Not too long ago I wrote a post about a bunch of tips I have gained from running events in the last year, whilst being very aware I still had many more in my noggin’ and will do in the future too. When it comes to training for and taking part in a running event there is more to it then simply training hard and eating well- there’s the mental side, the little pedantic preparing details, the anticipation and ten things I have learnt written below!
1. The “Are my laces tied up well enough?!” panic. One of my biggest pieces of advice to myself on event day is that Kat, you just must check how securely fastened your laces are about ten minutes before the run starts. Even if they are tied up super well, if I don’t redo them ten minutes or so before the run (or, well, close to the run) I’ll spend too much time during the run fearing that they will undo and I’ll have to waste time doing them up (which is not a nice fear to have)! Equally I must start checking days before the event that the laces are adequate and don’t need changing.
2. Preparation. Preparing what I am going to wear (as in absolutely everything I need clothing-wise) is far more relaxing when I have it done at least a whole 24 hours before Event Day arrives. My most important kit list parts include all of the clothing, the running number and chip and safety pins!
3. Research. From where the run is exactly starting to the time it starts and any individual qualities (hills, headwind etc), I have learnt the importance of researching about events. Sometimes I have preferred surprises in terms of headwind and hills but since I anticipate events less than I have done in the past, I’d much rather feel prepared now.
4. Toilets! Even though I should be hydration-conscious every day, I am most aware of the importance of hydration around the race… Which means I am also toilet-conscious when it comes to Event Day. For some unbeknown reason to me I would never use the portable toilets despite definitely needing to. I have now learnt to just use the portable toilets no matter what- they’re really not that bad anyway!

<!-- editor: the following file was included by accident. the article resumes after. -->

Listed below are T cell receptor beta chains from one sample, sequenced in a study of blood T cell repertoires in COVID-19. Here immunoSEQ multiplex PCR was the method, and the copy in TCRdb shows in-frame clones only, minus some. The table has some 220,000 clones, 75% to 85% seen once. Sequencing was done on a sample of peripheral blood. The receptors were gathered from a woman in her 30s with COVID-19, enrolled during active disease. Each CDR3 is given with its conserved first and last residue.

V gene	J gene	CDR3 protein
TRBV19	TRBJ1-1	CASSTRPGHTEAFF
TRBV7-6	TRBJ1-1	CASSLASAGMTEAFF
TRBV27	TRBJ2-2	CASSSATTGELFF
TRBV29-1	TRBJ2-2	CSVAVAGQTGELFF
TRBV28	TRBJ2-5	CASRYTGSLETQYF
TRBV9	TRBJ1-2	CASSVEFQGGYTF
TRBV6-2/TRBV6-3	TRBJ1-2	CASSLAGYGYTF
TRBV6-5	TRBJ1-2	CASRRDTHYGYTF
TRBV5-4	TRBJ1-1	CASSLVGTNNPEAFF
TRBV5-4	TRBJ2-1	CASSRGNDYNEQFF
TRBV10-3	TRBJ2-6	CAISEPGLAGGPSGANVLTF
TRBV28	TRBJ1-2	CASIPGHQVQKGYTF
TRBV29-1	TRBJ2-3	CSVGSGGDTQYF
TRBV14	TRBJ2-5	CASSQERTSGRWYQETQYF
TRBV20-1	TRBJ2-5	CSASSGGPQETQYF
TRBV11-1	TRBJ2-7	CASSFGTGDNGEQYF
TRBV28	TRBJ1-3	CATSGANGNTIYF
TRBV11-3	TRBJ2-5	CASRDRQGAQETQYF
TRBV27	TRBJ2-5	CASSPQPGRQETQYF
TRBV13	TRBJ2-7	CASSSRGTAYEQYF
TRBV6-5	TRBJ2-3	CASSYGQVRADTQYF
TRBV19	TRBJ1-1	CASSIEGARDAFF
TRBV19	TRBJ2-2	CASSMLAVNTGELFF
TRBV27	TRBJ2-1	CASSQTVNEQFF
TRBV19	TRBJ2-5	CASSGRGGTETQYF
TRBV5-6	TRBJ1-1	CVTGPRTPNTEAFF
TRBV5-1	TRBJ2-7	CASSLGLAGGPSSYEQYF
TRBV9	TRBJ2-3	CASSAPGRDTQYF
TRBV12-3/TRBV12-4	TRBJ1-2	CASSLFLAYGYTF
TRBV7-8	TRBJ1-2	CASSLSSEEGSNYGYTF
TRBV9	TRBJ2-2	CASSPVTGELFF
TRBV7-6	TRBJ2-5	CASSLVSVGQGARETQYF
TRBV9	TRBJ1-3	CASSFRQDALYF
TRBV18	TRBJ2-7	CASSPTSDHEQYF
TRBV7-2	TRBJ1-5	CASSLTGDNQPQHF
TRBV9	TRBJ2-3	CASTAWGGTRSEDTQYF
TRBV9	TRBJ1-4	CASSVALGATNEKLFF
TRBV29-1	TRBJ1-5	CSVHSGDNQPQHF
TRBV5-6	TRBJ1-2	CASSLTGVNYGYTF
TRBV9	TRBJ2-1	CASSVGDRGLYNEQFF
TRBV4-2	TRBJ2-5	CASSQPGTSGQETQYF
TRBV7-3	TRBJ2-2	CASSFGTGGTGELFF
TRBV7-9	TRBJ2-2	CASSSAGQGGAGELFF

5. Shingle. Since my last Event Day I have been including running on shingle in my runs a bit more- although not too much; it’s not a fun experience. Since a lot of my runs involve the seaside because I live on the coast, I have been surprised a few times by the fact a run involved shingle- especially last time. I have been able to learn characteristics of a few runs and have trained accordingly beforehand and I need to start always doing this.
6. Supporters. When it comes to have supporters, I adore having friends and family there! However it can cause me nerves when I think about it whilst running. I do take Event Day pretty seriously because I want to do my best and have done my best when I’ve not built myself up to seeing friends or family around the course.
7. Event Day essentials. I haven’t yet put this into practice but I aiim to start thinking out what I may need throughout the event a bit more. I want to make sure anyone watching can store a banana and maybe a smoothie drink in their bag or if I’m using a bag drop, I can put essentials in there! This way I can look forward to some food after the run!
8. Event material. I’ve not actually had a problem yet but that doesn’t mean I won’t. I don’t actually check my envelope of “stuff for Event Day” very well before Event Day itself. Which is particularly dumb. I need to get a bit more organised and insure I have everything I need as well as filling out the emergency details as soon as possible!
9. Listen to your body. I’ve learnt to listen to my body far more recently. I used to absolutely sprint my heart out no matter what when it came to the last part of a run. Now, if my body is screaming “PLEASE DON’T!”, I don’t! And this applies to other parts of the race too. I’ll be aiming to get sub nine minute miles in a race and I choose to stay slower than planned if I’m not feeling up for a sub nine mile at about seven/eight minutes!
10. Use positive energy! It’s corny, but the marshals’ cheers always make me feel better, as do the crowds and the runners too! Importantly, I find, when I’m feeling a bit “meh” during a run, seeing a family cheer on their relative easily makes me smile… which makes me feel better!
“Running is the greatest metaphor for life, because you get out of it what you put into it,” – Oprah Winfrey.
~ Kat ~